Alternative Tourist Experience: Primary Research (2/5)
On Sunday 5th November we began our Primary Research for the alternative tourist experience project. After brainstorming on the first day of the project, we had come up with creating a route along the Water Of Leith. We went on a tour of the different places we had chosen to visit, narrowing down each of the places in each area to just 1 or two. We were lucky to have chosen a very sunny, but cold day. This enhanced our experience and made it more pleasurable and showed us the city in a different light.
‘The Pantry’ Experience
A cafe in Colinton Village filled with interesting decor and design. When entering on a Sunday lunchtime we could tell that it was going to be busy with a queue forming at the door. It is placed in a lovely, pleasant location with a clean, but interesting decor and layout on the inside. Having a space specifically for mums and young babies, you could tell that the cafe supported family visits and were child friendly. It was a bustling cafe with a delicious menu of food and lots of yummy cakes on display. It adds a trendy and chic vibe to the quieter, family area of Colinton.
‘The Water of Leith Visitor Centre’
A silver thread in a ribbon of green
Shown on the right, are images taken from The Water of Leith Visitor Centre. This was an important place for us to stop and capture as it is the main idea behind our experience. It enlightened us to the history behind the Water of Leith, its bridges, its industry, and its people along with the river’s wildlife and heritage. Due to the warm autumn light, we were able to capture some amazing photographs showing the bridges which hold the canal.
Our 4th stop along the route was the fairly new designed skate park in Saughton Park. It was created after the formation of the Edinburgh skate park Project in 2001, which had the intention of creating an outdoor concrete skate park for the capital. Saughton was chosen as the ideal location due to its excellent transport links, existing sports usage of the park and refreshingly positive attitudes of the majority of the local residents and community groups. Arriving there, we could see the majority of ages present, from as young as 5/6 up to 30s. It is a place where the community and public can go to enjoy their common interest/hobby. It had a pleasant and friendly feel about it with lots of noises and chatter being made by the different age groups which you could see interacted, learning tricks and tips from each other. It had interesting graffiti decorating the park which added a sense of use to it.
Redhall house was built in 1758, using the red sandstone from Redhall Castle behind a harled exterior. It later became a children’s home and in 2007, was sold to a developer and the surrounding land was turned into a housing estate. It was bought to be turned into flats, but after that fell through the house has been left abandoned and neglected with the windows boarded up. It had a rather eerie and spooky feeling to it, the grey building created a depressing atmosphere with smashed windows adding to the feeling of neglect. It has a huge history behind it, with many periodic details still intact, but it’s potential is unrealised. When entering the housing estate and driving along the road leading to Redhall House, you pass many gorgeous, newly built houses which have families walking and kids playing outside. To then end up at an abandoned house, the mood changed rapidly. Unexpectedly, you will find the eerie, abandoned house in the middle of the active, family orientated housing estate.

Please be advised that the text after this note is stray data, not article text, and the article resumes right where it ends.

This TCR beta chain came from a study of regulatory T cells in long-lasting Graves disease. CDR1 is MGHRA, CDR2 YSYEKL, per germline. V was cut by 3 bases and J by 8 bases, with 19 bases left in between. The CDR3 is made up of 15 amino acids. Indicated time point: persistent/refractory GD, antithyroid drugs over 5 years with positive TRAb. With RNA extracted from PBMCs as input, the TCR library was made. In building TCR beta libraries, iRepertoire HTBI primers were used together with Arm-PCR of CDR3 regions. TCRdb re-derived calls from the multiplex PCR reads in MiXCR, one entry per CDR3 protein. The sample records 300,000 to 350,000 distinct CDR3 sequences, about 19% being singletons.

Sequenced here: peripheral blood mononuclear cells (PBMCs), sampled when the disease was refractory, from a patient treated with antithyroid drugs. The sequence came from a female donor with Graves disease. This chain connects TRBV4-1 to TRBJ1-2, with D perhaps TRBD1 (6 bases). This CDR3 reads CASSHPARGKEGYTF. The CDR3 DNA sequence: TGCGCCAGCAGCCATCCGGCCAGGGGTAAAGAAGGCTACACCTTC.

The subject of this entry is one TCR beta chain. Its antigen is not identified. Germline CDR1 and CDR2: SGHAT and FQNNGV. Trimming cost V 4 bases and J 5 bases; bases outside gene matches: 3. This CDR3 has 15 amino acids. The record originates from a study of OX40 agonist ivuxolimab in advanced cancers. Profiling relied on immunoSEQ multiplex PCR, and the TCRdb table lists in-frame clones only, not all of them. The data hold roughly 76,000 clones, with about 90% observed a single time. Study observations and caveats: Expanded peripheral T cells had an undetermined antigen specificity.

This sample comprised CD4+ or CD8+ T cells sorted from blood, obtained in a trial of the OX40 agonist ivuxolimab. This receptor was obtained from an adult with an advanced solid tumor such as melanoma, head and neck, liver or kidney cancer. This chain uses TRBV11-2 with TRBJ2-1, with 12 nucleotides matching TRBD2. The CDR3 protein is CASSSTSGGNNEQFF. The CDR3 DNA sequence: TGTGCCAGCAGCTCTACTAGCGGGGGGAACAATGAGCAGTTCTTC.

Stockbridge Sunday Market
Every Sunday, deep in the bustling, chic village of Stockbridge, you will find a market in a small square with vendors selling everything from nettle soap to organic dog treats. The amazing smells of Spanish Paella and African dishes will lure you into the market. Selling authentic Scottish and handmade products, you can try St Andrews ‘Eden Mill Gin’, luxury scotch eggs, sausage rolls and even prosecco marshmallows! You would struggle to find one person there without a smile on their face. Surrounded by delicious food, who wouldn’t be happy? This isn’t just your average market, it gives you a real taste (quite literally) of Edinburgh and what it has to offer.
Dean Bridge and Kirkbrae House
Dean Bridge supplies a crossing point over the Water of Leith with a view as far as Leith! The bridge holds you within the hustle and bustle of the city, with Rhema Christian Centre Church at one end and Kirkbrae House at the other. To escape to tranquility and peace, you can take a quick walk down to The Water of Leith where you will see heron fishing and Towering above, the beautiful Telford designed Dean Bridge in all its glory. Standing out like a sore thumb at the end of the bridge, you will see Kirkbrae House. An intriguing piece of architecture dating back to the 1680s with turrets, crenellated balconies and faux-medieval mullions. Everyone walking past would stop and stare with interest at the house which plunged deep into the undergrowth down the side of the bridge. Surrounded by history and amazing architecture, along with a view of the castle to your right and the Firth of Forth straight ahead, is there a better place to visit for a tourist?